COVID-19 one year later: ‘I thought 2020 was my year’

Mint editor reflects on quarantine, mother’s cancer diagnosis; hindsight is 20/20



“I dedicated an Instagram post in January that I was finally getting back into fitness, I was set to eat healthy and spend my time wisely doing school work.” Mint editor Sandi Kobiesa didn’t expect 2020 to take the turn it did.

SANDI KOBIESA, Multimedia editor

At this time last year, I was in Middle of Nowhere, Maryland, basking in the glory of the east coast, spending time with my brother and mother, not a care in the world. Little did I know that my life was about to change the week after when WSU announced that we would not be returning to class in-person due to the COVID-19 pandemic. 

Cool, I get to finish the semester in the comfort of my apartment, not having to change out of my sweatpants and tank tops. Unfortunately, that still hasn’t changed, as we are still living through a pandemic. 

I thought 2020 was my year. I dedicated an Instagram post in January that I was finally getting back into fitness, I was set to eat healthy and spend my time wisely doing school work. 

2020 turned out to be the exact opposite. I stopped working out, because why would I want to get up off the couch? I ate so many bags of chips my boyfriend was worried I’d turn into a chip. 

I moved back home to my parents’ house as a 20-some-year-old after living independently for a year. I had to get used to a lot, but I thought I could handle it all.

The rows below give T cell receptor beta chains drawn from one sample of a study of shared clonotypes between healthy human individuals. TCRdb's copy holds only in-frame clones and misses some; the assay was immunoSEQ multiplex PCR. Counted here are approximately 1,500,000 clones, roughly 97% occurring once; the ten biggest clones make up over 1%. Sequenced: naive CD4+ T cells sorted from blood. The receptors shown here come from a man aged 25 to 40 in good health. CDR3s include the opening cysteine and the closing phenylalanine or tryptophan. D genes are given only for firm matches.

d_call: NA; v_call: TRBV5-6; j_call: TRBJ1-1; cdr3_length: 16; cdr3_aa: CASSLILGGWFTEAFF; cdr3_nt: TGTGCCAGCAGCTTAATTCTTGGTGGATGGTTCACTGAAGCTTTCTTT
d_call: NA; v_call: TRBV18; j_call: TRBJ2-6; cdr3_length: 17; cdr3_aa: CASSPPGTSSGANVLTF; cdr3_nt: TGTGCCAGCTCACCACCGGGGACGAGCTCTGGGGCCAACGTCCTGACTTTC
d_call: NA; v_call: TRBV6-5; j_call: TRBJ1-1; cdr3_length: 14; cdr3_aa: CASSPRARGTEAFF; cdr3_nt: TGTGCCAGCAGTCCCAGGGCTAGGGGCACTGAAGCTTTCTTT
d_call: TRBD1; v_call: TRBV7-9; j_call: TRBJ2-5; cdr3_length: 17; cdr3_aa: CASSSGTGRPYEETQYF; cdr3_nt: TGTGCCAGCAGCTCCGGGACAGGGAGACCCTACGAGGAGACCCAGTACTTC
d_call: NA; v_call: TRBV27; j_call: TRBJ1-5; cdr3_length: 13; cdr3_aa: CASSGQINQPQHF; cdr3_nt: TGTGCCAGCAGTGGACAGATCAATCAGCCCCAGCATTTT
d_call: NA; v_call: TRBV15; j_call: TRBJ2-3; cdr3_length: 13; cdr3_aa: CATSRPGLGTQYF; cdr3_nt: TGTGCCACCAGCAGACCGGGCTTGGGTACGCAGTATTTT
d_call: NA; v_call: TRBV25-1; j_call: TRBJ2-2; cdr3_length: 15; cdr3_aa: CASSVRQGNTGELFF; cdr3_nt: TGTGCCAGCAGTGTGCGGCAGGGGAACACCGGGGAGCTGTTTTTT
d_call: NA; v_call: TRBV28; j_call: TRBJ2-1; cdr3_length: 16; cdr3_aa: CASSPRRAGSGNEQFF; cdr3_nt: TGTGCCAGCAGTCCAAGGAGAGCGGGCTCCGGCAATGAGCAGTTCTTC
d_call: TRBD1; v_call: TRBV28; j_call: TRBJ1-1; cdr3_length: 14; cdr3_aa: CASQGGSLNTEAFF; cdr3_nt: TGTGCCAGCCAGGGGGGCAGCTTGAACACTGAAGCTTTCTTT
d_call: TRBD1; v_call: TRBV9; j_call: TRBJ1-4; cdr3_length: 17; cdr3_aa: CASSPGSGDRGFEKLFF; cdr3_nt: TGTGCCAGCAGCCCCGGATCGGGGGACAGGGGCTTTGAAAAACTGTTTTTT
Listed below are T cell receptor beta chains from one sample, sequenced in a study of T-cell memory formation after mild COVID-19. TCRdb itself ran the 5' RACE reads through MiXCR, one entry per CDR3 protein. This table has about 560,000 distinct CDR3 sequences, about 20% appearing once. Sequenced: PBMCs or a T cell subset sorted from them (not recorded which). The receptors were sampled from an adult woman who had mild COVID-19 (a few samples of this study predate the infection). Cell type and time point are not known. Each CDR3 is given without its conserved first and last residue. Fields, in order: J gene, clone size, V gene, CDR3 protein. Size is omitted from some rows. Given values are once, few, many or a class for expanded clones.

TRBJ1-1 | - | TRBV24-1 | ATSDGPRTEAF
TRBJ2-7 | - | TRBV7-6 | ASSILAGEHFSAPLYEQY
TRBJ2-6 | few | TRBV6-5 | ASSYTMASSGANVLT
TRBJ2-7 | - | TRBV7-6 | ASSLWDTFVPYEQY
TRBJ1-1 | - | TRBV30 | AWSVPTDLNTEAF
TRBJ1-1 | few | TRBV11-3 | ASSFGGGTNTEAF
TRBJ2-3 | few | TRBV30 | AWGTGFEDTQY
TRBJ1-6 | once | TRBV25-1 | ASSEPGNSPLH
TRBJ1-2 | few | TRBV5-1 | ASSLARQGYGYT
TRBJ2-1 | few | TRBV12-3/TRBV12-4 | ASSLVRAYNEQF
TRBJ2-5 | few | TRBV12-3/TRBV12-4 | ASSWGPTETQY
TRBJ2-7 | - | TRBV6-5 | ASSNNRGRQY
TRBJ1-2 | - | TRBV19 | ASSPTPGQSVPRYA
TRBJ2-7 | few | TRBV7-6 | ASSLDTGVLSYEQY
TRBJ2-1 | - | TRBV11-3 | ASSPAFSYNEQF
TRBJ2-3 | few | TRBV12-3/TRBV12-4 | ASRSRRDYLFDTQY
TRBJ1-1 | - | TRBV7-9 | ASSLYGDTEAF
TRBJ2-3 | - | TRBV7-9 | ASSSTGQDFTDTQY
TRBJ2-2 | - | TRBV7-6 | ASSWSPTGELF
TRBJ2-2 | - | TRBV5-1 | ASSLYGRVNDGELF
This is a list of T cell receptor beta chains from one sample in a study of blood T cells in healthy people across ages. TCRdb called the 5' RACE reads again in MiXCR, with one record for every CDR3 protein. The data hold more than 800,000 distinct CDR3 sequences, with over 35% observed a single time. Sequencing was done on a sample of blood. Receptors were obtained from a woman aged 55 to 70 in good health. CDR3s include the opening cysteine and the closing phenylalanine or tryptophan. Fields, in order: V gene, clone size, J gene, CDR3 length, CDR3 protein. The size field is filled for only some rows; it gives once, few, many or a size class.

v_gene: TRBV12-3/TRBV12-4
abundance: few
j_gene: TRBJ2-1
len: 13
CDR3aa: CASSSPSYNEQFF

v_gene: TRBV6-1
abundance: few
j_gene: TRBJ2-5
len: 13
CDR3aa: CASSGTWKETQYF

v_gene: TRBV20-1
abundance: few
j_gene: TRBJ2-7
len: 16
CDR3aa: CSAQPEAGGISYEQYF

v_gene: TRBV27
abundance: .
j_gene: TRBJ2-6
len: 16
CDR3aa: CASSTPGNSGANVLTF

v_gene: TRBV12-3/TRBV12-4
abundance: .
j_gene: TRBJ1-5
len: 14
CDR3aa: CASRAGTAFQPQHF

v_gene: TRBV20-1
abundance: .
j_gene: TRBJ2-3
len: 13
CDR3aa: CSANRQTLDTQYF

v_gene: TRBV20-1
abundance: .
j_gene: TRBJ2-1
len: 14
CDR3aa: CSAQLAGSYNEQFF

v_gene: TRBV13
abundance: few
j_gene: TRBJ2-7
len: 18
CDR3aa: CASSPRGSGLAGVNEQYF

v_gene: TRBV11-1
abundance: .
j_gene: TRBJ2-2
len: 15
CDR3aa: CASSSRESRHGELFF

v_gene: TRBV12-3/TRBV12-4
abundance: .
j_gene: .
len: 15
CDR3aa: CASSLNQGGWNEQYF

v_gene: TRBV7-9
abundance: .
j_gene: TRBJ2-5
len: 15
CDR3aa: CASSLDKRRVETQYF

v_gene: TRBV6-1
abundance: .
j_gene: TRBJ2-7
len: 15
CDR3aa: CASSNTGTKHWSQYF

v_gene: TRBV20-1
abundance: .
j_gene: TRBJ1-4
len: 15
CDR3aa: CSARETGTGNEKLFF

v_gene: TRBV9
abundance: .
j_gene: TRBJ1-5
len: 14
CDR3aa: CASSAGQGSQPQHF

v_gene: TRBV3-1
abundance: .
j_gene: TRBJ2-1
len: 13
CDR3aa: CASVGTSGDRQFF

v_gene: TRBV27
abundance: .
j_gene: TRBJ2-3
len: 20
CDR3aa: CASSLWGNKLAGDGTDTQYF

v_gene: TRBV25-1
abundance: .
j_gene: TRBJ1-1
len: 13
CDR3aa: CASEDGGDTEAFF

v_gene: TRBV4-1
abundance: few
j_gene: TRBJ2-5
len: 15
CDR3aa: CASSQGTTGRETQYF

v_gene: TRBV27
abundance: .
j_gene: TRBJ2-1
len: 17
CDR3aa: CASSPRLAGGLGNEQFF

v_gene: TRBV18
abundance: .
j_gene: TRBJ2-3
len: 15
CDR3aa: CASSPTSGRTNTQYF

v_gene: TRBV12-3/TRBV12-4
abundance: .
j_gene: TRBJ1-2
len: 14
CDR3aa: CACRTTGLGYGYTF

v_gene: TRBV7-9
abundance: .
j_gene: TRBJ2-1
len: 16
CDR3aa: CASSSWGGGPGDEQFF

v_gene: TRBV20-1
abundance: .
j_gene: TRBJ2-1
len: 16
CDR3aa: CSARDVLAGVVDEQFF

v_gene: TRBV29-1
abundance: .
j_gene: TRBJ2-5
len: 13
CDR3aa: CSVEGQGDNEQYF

Fast forward to Mother’s Day 2020. That’s the day that actually changed my life. We were sitting and eating lunch with the honorable mother when she received a call from some unknown number and she snuck away to answer it in private. 

I thought nothing of it — everyone wants privacy during a phone call.

Except this phone call was the bearer of bad news. Not only were we quarantined in our home due to a serious virus, but now, my mother announced that she was diagnosed with cancer. We were put on serious lockdown. 

I learned so much during the pandemic. I went from hanging out with all sorts of people at any time of day, going out to eat and driving around without a care in the world, to sanitizing everything obsessively, running errands while double masking, and taking care of the most important person in my life. 

They say hindsight is 20/20. I genuinely felt like my life was over, because how could someone survive being locked down in their home? Well, I did it. 

With how high risk my mom was, I had to learn not to live in fear and anger, but with hope for a new day. With the announcement of the vaccine, to the number of cases in my town dropping, I felt that hope growing more and more each day.

I picked up so many new hobbies. I caved and adopted a (third) cat, I collected and cared for over 100 plants and I got to appreciate the little moments in life. 

Things are looking so much brighter. My mom has finished her chemotherapy and radiation, I’m able to see people that are important to me more often and I’m able to spread joy to people around me through my plant column. Check it out in Mint if you have a chance!